A third reason why people tell their children they will never see their pets again—so it’s time to grow up and face the harsh reality of the world—is that they confuse the truly harsh existence in this life with what God intended originally and intends to restore ultimately. People really worry that God does not care about us, or that if he does, it’s only our spiritual selves that he loves, not physical trivialities like our hair color, the aroma of freshly roasted coffee, or our experience of the taste of a morel mushroom. Furthermore, people cannot conceive of how God could care a whit about their love for a pet if he lets their children die. So, they construct a version of God where all that matters is the spiritual realm, and our objective in this life is to detach from all things physical, because we will lose them all anyway. This view of God and the purpose of life helps them numb the devastating grief from a lost spouse or child, even stronger, to justify it as being God’s purpose all along. So, it would seem bizarre if in the end God were to bring all of this back. Surely, they reason, God wants us to love him, not some stupid animal.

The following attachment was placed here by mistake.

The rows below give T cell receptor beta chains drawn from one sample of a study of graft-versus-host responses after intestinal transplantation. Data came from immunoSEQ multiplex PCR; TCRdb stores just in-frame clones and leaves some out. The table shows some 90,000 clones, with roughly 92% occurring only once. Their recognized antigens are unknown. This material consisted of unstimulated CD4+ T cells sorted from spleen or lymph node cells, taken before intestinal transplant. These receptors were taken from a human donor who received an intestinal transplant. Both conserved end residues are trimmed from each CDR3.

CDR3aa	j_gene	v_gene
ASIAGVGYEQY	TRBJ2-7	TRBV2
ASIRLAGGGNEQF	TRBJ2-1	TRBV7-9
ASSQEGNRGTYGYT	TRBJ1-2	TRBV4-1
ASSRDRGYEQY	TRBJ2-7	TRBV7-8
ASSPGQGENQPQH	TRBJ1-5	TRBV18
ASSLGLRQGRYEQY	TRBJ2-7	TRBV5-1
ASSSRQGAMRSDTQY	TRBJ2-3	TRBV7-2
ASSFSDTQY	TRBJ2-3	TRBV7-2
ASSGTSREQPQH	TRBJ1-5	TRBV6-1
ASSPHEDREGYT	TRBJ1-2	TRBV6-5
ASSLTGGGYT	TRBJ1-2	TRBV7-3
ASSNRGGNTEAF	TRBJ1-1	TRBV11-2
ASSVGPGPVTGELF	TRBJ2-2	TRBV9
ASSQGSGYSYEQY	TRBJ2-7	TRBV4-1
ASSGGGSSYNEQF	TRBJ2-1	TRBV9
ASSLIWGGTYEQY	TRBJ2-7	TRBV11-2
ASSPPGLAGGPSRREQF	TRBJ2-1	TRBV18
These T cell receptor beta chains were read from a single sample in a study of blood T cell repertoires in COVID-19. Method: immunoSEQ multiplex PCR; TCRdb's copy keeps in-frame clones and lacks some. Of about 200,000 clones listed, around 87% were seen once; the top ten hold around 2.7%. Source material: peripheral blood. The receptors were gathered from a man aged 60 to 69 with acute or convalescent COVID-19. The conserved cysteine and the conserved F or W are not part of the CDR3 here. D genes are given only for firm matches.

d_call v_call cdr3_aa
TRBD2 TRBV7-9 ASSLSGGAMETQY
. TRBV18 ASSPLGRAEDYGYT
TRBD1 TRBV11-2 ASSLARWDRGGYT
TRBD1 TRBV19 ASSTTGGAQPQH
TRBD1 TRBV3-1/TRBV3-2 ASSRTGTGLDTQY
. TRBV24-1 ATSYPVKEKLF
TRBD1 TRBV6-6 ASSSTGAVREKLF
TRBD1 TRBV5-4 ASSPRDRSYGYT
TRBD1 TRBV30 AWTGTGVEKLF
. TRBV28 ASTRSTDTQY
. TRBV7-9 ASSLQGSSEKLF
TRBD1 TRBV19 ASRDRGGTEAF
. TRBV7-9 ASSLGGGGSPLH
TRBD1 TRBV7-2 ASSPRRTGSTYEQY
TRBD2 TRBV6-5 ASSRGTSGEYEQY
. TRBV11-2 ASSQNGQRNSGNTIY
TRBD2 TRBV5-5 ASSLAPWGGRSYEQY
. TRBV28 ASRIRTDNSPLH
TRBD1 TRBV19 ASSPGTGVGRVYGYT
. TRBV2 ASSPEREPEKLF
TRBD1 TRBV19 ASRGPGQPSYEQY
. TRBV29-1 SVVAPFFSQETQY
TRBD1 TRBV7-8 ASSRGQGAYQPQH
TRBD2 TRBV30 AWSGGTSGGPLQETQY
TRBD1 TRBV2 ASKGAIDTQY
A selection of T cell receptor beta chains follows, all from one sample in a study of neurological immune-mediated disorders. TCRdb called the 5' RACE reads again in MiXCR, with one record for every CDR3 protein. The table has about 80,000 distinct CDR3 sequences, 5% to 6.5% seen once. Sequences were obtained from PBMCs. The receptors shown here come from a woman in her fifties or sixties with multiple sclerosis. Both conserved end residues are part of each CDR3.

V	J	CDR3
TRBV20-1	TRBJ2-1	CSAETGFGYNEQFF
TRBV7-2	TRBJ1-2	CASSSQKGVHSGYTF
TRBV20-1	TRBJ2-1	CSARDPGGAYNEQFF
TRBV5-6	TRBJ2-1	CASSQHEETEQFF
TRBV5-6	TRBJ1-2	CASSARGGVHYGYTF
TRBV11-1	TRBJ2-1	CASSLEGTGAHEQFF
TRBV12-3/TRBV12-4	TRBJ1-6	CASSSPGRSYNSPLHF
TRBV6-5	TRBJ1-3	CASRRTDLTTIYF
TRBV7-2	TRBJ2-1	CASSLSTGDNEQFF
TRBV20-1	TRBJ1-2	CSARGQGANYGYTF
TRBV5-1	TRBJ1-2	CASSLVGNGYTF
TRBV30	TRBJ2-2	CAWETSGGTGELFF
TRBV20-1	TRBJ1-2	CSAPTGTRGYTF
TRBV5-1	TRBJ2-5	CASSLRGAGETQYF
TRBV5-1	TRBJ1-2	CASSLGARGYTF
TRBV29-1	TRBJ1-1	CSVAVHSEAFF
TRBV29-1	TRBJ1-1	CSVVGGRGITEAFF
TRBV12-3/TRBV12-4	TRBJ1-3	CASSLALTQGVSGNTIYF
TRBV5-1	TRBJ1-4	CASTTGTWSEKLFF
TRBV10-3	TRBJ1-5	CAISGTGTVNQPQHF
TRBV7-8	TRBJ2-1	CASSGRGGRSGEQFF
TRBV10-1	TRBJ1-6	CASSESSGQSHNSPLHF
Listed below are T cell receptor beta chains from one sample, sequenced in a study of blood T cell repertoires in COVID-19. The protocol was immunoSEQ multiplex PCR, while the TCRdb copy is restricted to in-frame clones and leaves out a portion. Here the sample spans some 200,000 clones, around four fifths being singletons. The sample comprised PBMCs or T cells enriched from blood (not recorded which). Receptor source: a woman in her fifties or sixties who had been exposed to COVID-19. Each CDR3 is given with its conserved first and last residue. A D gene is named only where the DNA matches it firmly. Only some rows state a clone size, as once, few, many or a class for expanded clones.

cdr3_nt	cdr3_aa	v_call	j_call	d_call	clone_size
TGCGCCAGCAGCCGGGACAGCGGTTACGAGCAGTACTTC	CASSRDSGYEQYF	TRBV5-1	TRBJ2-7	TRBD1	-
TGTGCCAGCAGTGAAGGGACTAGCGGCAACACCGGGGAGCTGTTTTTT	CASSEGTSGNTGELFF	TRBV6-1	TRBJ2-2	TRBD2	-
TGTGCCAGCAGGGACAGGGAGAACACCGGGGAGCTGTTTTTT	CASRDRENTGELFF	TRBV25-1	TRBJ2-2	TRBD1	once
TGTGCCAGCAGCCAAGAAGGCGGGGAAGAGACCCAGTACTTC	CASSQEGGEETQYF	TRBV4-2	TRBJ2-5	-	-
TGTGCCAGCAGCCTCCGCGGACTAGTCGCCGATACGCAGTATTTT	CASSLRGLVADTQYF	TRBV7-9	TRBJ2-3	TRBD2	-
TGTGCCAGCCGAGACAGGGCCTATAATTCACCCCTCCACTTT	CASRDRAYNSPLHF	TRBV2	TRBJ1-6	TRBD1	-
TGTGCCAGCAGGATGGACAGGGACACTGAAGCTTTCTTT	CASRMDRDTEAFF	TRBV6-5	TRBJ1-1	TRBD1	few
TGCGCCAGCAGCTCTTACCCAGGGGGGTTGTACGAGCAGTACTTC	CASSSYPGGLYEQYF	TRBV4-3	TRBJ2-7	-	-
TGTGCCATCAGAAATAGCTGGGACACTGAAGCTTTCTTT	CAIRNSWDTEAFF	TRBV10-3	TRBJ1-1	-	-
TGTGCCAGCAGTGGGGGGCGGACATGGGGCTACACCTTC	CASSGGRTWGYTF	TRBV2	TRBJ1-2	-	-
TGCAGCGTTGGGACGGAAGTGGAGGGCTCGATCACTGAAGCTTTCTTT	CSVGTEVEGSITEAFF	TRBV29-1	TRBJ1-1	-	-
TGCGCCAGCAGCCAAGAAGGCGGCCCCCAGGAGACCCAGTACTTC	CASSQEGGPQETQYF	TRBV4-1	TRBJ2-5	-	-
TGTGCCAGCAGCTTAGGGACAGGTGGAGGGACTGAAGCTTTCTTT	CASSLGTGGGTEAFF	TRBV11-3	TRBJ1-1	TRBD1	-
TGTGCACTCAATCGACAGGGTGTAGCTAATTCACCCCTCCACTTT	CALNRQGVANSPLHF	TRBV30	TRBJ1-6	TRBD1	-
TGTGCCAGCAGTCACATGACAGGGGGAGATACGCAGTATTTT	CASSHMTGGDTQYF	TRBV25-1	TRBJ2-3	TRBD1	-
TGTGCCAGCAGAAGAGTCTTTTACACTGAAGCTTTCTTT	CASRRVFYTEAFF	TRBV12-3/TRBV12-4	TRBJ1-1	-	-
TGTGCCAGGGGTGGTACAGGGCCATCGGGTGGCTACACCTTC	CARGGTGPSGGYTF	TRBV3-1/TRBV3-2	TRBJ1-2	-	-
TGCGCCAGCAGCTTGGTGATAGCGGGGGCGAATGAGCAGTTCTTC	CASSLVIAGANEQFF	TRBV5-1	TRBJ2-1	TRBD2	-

Some people cannot conceive of how God could care a whit about their love for a pet if he lets their children die.

Where to start in unpacking how horrible and demonically conceived this argument really is! First of all, God made morel mushrooms and he made coffee and he made the vast aesthetics of the entire earth solely for human enjoyment. No other creatures experience the sensory world the way that we do or have the conceptual and imagistic apparatus to recognize beauty. God cares about human nature most specifically. He went to astonishing lengths to offer us a planet abundantly rich in material for exploration, discovery, and delight. He likes the little things. Remember when he created Adam in the early chapters of Genesis? What did he do with him? He took him over to a field where animals were and enjoyed watching Adam name them. God was proud of his work, not just as his creation, but as he created it for his human creatures.